How to read a nutrition label


A brief history of the nutrition label

The idea of a nutrition label is relatively new in regards to how long packaged food has been around. In 1990 The Nutrition Labeling and Education Act was passed, this provides FDA with specific authority to require nutrition labeling of most foods. This also required that all nutrient content claims and health claims be consistent with agency regulations (read here). On May 27, 2016 the FDA made some updates to the traditional nutrition label that we are used to seeing in an effort to help consumers better understand what all is included in the product before purchase.You can read more about that here. It is also important to note that produce that is not pre-packaged is not required to have a nutrition label on it.

Navigating the nutrition label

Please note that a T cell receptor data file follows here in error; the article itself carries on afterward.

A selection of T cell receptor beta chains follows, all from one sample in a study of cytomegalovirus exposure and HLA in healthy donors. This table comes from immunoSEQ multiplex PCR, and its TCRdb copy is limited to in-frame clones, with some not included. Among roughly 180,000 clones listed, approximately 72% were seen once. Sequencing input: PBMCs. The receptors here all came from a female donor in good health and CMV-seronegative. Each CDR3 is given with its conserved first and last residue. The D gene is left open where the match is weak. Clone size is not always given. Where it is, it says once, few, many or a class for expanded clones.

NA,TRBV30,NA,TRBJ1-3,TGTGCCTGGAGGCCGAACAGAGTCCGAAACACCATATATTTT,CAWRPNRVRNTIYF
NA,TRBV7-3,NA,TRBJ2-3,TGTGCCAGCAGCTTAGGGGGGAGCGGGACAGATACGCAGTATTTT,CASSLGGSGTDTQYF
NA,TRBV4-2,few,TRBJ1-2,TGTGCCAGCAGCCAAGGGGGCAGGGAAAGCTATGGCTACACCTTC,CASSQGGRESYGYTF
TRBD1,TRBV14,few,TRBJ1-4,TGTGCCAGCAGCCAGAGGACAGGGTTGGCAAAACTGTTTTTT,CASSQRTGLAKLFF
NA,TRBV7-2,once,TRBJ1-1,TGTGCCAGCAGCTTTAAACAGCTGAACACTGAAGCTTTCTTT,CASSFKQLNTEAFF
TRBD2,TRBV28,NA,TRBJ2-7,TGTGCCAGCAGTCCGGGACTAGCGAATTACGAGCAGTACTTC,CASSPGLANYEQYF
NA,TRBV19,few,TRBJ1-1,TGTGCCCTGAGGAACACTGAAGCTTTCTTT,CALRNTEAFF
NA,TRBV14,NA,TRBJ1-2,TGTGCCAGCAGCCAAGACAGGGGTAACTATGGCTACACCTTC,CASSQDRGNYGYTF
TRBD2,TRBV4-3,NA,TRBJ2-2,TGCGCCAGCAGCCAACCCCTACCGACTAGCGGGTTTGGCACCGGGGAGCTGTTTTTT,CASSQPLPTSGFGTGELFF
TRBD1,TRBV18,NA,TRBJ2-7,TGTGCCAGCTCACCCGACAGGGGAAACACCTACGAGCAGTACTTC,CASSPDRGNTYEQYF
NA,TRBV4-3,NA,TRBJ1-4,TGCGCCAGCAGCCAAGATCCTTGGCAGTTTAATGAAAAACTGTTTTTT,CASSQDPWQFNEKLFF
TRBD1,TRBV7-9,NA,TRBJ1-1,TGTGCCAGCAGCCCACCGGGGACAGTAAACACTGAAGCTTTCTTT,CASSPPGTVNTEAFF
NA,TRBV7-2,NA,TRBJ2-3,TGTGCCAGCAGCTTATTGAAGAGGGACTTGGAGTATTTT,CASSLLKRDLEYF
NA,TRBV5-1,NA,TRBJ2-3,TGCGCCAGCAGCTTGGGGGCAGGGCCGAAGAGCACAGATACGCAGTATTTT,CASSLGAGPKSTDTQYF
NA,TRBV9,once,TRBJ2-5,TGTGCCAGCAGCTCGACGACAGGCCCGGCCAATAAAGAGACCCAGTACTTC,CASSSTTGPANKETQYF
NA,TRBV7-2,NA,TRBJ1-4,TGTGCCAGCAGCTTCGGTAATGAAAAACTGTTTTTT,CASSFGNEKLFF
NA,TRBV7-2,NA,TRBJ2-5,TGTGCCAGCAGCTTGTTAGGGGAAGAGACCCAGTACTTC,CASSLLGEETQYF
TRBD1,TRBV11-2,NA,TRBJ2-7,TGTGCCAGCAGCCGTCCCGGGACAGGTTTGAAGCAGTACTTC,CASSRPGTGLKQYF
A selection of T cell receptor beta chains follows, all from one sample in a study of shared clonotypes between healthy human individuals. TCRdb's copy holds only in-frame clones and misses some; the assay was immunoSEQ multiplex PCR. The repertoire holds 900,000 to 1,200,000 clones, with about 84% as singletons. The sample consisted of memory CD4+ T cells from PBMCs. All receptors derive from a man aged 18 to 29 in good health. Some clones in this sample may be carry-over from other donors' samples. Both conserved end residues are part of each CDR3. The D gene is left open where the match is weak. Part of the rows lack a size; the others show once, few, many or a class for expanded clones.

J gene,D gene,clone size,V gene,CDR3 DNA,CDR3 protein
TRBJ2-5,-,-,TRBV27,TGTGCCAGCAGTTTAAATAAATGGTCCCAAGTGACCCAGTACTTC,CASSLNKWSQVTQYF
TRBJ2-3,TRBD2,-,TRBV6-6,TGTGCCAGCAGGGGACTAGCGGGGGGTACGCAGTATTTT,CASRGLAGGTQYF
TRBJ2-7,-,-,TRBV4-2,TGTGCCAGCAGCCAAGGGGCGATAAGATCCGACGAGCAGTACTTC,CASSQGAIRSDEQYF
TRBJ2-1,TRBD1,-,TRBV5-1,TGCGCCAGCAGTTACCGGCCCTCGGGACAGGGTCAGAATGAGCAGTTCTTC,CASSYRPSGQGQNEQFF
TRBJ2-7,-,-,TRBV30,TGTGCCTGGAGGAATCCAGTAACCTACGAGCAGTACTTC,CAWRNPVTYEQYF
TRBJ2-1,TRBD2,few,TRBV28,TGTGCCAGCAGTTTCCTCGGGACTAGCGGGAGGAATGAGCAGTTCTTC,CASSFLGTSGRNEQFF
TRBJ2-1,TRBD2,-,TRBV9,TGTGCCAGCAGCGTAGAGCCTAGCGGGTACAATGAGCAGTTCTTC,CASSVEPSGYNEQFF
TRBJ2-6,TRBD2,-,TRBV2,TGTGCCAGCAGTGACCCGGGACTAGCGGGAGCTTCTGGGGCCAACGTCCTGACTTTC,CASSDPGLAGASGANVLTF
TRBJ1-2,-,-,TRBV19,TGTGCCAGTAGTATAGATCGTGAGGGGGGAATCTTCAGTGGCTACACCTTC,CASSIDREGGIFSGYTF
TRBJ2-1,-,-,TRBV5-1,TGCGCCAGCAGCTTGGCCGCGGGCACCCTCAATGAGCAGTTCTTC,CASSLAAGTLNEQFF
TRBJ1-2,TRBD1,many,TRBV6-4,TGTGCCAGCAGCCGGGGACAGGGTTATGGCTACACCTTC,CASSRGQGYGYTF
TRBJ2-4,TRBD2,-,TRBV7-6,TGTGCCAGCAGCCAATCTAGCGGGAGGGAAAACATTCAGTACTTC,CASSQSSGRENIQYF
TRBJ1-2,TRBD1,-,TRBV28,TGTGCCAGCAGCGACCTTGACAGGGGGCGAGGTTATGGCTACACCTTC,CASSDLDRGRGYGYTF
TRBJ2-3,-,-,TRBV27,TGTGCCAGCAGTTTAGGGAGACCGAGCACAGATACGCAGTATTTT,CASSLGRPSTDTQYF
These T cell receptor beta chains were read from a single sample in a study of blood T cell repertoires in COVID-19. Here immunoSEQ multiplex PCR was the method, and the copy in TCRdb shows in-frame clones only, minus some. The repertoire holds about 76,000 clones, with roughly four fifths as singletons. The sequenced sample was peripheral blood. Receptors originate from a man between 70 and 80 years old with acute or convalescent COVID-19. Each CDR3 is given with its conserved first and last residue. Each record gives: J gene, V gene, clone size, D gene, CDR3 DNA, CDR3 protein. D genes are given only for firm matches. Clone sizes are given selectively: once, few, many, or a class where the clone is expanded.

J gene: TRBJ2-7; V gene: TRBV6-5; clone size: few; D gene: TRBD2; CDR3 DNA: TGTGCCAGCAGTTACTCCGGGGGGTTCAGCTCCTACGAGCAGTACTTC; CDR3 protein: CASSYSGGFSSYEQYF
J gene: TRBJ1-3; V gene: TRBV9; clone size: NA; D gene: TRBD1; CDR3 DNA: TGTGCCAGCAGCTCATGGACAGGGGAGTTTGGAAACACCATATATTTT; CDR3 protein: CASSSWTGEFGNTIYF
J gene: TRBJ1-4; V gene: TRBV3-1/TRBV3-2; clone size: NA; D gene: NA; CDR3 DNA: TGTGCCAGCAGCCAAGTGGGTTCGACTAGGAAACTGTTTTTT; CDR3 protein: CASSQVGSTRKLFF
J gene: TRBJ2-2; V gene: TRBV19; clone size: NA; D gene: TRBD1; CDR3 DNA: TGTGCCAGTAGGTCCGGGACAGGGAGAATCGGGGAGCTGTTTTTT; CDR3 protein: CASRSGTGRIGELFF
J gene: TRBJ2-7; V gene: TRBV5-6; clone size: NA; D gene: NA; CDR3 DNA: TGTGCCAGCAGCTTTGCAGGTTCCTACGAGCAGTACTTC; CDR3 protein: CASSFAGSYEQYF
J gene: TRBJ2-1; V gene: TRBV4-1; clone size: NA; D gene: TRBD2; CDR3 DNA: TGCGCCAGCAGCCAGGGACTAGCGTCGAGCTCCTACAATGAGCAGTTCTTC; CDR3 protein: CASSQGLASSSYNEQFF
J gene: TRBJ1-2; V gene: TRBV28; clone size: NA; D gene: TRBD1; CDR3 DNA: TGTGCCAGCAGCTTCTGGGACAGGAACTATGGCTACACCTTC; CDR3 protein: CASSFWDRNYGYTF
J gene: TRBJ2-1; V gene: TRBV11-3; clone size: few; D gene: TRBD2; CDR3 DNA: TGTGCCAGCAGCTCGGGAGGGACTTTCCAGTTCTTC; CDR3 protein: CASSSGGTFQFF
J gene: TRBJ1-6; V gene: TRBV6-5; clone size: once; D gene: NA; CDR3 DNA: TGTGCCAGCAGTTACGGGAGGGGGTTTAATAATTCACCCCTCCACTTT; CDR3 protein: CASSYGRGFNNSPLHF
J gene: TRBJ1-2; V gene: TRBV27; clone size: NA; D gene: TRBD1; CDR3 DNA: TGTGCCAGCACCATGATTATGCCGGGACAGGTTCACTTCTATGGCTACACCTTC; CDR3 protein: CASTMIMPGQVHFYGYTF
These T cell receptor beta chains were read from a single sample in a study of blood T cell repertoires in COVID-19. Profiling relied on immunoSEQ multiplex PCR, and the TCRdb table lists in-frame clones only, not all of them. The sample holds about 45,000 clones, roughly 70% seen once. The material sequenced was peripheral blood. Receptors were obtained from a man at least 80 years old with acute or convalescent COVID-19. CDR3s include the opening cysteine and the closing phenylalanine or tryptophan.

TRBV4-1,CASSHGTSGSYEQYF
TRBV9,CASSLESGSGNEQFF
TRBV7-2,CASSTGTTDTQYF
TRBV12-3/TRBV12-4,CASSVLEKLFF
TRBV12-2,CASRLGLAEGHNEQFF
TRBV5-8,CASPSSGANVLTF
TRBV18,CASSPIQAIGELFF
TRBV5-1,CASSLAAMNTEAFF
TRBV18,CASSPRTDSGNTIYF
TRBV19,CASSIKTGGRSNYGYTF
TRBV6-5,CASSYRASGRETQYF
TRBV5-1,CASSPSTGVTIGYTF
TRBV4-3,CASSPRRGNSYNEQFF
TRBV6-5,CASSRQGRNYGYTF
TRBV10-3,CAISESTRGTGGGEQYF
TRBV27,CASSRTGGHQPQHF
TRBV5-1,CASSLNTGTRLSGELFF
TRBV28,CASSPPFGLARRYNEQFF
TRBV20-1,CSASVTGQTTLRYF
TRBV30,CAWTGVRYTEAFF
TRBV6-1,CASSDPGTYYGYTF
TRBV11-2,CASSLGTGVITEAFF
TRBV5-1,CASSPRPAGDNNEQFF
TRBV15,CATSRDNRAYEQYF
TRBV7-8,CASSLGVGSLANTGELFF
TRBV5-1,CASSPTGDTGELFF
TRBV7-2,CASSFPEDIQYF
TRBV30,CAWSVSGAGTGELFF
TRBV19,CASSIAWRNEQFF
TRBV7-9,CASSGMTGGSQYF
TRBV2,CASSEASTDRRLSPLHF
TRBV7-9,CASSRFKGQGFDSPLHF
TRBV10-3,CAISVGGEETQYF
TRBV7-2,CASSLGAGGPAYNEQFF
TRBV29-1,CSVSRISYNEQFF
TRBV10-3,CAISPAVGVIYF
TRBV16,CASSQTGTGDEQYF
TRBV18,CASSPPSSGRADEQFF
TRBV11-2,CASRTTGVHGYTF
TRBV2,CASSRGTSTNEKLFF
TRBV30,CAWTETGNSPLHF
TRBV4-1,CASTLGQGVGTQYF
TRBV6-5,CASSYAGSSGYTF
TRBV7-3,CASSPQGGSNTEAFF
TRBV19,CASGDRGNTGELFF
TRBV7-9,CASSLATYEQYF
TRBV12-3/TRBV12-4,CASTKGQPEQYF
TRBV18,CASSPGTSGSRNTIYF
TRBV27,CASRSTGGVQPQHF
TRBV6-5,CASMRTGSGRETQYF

To read a nutrition label you can start at the top of the label. This is where you will find out what a serving size of the product is, how many servings per container, and two different measurement types of that serving size(grams, ounces, cups, etc).  Knowing this can help determine personal serving sizes especially if your macros do not allow for a full portion of the product. This is also important because all of the percentages listed out for the calories, macros, cholesterol, sodium, vitamins, and minerals will be per serving.  Recently more products have started including nutritional information for the entire package adjacent to that of the serving size. After the serving size of a product you will see the calories per servings.Next is the total fat of a product with the different types of fat that are included in the product listed below. If a product includes trans fat it is required to list it and the amount that it contains.  Cholesterol and sodium are listed after total fat and these three should be monitored when not consuming whole foods and limited in consumption in general.Total carbohydrate is next and is broken down into sugar and fiber. With these new label guidelines companies are now going to be required to label the added sugar inside of a food product. Because of this you may also see total sugar listed more under total carbohydrates with a break down of the sugars included in a product. The way fiber is calculated is scheduled to be updated as well but it may not be as noticeable. Currently the definition of what should be included in dietary fiber is being reviewed so that what is listed for dietary fiber is only fiber that is beneficial to health. Another change to the label is Vitamin A and C which are no longer required and are now voluntary listings. This change is because in the early 1990s when nutritional labels were being established American diets lacked Vitamins A and C, but now Vitamins A and C deficiencies in the general population are rare. The minerals Calcium and Iron are still required to be listed on the food label. These along with fiber are required to be listed on the label in an effort to get Americans to get in enough of these nutrients. The last thing to be listed on the nutrition label is footnotes about daily values usually including variations of a 2,000 and 2,500 calorie diet.